Liquidity Crunch in Bond Markets
Bond markets remained lacklustre for the second consecutive week as liquidity concerns kept the market participants from taking huge positions
By Markets Desk | Dec 24, 2005
Bond markets remained lacklustre for the second consecutive week as liquidity concerns kept the market participants from taking huge positions. This was also reflected in the trading volumes, which remained quite low throughout the week. The yield on the benchmark 7.38 per cent GOI 2015 bond ended at 7.12 per cent, up two basis points from its previous week's close of 7.10 per cent.
Bond markets started off the week on a negative note as the yields inched up. Tight liquidity conditions on the back of quarterly tax outflows continued to worry the traders. Moreover, the forthcoming redemption of India Millennium Deposit worth Rs 33,000 crore scheduled for December 29, 2005 by The Sate Bank of India has triggered the expectations of further worsening of the liquidity position. The yields maintained an upward bias for majority part of the week. The yield on the popularly traded 7.38 per cent GOI 2015 bond touched its weekly high of 7.13 per cent on December 22, 2005. Some traders, though, hope that there may be some respite on the liquidity front as the money going out of the system by way of tax flows may return as a result of government spending. Friday brought some respite to the markets as the bonds ended in the positive territory, on the back of lower than expected inflation, coupled with a surge in the US treasuries.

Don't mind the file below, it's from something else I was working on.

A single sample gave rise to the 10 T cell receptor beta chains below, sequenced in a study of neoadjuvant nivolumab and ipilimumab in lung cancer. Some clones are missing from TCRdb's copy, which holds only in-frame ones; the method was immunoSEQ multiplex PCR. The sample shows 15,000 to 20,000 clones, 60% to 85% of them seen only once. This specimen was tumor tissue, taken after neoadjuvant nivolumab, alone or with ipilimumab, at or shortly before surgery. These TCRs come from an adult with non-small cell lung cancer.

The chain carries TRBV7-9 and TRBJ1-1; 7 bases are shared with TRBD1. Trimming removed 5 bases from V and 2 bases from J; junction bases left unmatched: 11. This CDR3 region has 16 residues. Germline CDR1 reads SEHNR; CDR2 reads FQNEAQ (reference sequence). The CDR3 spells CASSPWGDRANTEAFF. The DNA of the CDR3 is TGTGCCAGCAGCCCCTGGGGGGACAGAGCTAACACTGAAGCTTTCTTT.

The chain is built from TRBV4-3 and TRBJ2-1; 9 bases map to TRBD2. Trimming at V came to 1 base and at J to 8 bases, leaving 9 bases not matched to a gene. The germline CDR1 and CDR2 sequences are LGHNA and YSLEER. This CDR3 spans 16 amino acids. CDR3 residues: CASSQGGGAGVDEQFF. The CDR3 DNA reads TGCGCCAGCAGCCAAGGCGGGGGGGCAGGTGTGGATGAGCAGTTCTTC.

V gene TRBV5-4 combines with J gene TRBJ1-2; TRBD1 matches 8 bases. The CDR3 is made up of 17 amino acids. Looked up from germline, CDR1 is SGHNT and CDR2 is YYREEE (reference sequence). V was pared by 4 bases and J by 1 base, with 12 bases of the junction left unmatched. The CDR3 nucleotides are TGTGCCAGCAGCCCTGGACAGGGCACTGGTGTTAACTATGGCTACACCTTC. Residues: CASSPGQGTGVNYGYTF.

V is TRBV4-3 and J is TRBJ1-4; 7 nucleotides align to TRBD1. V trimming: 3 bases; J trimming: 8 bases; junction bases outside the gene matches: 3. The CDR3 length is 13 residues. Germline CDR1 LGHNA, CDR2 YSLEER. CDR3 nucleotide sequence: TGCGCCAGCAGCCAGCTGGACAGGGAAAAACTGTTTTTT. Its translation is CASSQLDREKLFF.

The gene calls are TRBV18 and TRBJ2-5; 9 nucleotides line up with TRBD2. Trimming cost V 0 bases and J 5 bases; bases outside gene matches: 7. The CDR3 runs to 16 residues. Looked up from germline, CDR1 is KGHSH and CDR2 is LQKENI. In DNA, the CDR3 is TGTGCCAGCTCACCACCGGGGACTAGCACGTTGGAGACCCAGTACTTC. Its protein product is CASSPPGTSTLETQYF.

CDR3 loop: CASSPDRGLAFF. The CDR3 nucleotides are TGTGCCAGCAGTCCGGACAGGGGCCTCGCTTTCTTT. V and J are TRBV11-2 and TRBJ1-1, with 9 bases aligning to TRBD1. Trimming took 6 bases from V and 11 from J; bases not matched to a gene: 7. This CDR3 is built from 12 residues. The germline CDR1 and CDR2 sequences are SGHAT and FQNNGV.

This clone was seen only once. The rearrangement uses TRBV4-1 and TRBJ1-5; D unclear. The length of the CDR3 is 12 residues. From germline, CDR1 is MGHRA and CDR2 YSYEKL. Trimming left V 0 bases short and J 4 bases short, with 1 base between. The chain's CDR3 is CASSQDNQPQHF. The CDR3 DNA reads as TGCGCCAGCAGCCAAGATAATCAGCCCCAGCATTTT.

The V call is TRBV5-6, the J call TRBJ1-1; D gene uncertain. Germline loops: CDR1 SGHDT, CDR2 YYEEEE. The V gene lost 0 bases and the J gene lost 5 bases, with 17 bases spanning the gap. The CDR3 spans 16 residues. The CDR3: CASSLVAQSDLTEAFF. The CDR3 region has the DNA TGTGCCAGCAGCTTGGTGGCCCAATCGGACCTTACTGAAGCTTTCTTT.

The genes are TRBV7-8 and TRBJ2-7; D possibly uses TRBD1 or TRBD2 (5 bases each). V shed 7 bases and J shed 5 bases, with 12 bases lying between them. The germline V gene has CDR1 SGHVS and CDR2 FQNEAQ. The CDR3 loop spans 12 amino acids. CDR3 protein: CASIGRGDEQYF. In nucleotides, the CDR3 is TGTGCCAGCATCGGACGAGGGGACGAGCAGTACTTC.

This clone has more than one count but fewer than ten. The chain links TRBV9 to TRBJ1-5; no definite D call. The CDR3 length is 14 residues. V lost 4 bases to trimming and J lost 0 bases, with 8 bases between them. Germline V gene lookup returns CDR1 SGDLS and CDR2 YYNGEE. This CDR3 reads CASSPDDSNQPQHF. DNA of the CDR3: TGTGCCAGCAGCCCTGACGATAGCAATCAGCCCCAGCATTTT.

Inflation remained benign. For the 12-month period ending December 10, 2005, inflation stood at 4.50 per cent, slightly lower than previous week's 4.55 per cent. A drop in the prices of food and non-food items contributed to the decline.
Rupee started off on a high note, building upon the momentum it had gathered in the previous week to touch its two month high of 45.03 per US dollar. However, the Indian currency lost ground mid-way during the week as the dollar posted gains against other currencies. But robust FII inflows in the domestic stock markets propped the rupee up towards the end of the week when it closed at 45.16 per US dollar.
Call rates remained volatile during the week. Dwindling liquidity saw them touch their weekly high of 6.30-6.40 per cent on Wednesday. However, lower demand for funds eased them off a bit before they finally ended at 5.80-6 per cent.
Bond markets are expected to remain dull at the start of the next week as the traders would anxiously gauge the impact of the redemption of India Millennium Deposit on the liquidity conditions. But the markets may pick up subsequently, once the liquidity starts to improve on the back of government spending.